Thursday, August 16, 2012

Taxes, taxes, and taxes . . .

There is an interesting little discussion going on over a link I recently posted on Facebook.  You can find it here.  Those commenting are wrapped up in a discussion of how best to collect taxes.  That is an interesting, and useful, discussion – and this is not a rebuke to anyone commenting there so far.

But the real problem is not HOW taxes are collected, but HOW MUCH is collected in taxes.  I am not (yet-ha!) an anarchist, so I think there are (a very few) things governments need to do.  But we must remember that the more money that goes to governments, the more governments will do.  Governments ALWAYS expand at least to (and almost always beyond, by borrowing) the money they can collect.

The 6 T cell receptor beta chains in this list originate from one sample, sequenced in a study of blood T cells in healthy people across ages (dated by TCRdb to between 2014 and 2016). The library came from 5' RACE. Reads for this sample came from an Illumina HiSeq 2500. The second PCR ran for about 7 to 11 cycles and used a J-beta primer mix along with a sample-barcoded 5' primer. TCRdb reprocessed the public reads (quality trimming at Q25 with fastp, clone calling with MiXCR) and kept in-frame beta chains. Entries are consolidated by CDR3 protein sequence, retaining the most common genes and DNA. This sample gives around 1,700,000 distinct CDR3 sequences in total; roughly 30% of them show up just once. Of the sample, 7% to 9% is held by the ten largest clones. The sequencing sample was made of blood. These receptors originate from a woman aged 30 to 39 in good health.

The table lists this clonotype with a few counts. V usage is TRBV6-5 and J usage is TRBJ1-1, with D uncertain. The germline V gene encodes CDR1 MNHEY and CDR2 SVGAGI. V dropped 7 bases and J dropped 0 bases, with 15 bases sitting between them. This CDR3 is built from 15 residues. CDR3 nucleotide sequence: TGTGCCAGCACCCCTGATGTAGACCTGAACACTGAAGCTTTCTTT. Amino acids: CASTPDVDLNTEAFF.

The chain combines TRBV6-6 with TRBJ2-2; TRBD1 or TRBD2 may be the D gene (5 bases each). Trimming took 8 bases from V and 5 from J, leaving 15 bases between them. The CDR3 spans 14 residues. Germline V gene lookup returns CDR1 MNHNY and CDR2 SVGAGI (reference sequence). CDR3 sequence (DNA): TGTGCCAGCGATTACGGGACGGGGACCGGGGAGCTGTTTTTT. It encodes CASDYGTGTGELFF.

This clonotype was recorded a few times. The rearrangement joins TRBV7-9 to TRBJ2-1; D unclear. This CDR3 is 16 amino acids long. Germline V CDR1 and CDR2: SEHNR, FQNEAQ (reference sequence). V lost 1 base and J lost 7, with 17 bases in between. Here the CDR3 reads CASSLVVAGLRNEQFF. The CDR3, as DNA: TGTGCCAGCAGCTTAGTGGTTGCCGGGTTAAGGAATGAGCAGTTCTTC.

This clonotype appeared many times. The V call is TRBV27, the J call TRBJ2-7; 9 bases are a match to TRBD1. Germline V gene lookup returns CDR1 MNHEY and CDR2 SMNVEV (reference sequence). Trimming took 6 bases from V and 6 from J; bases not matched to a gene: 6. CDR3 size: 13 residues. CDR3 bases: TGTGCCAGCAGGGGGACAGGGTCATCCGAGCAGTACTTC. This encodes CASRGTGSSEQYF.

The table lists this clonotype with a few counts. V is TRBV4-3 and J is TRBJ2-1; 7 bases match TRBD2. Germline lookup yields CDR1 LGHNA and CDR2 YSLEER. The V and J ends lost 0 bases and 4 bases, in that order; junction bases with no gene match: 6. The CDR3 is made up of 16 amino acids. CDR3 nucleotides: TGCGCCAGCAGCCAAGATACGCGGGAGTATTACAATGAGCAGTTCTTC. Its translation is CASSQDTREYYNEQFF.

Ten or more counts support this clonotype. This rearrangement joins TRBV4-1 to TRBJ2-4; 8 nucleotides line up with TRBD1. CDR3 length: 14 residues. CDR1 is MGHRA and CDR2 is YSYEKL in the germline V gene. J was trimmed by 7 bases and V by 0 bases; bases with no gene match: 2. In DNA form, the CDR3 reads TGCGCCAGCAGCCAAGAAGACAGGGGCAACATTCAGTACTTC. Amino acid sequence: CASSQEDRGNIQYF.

I cringe when I hear conservatives (of which I am not exactly one in some senses of the word) tout the advantages of a particular tax plan because it will, among other things, bring in more revenue for the government.  If you are interested in individual liberty of the political variety, you should not wish more revenue for any government.

More revenue is an invitation for a government to do more.  But the more a government does, the less liberty those under its heal will enjoy.  One good way to increase individual liberty is to partially starve governments.  They should not be starved to death, because there are a few things they need to do.  But they should be on such a lean diet that they do not have the resources to infringe on liberty.

There are, no doubt, more equitable ways to collect taxes than income taxes.  But if the scope of governments were reduced to essential functions, no one would care how taxes were collected because they would be so low no one would notice.  At those rates, what we would notice is a dramatic increase in liberty – and it is a very valuable commodity indeed.

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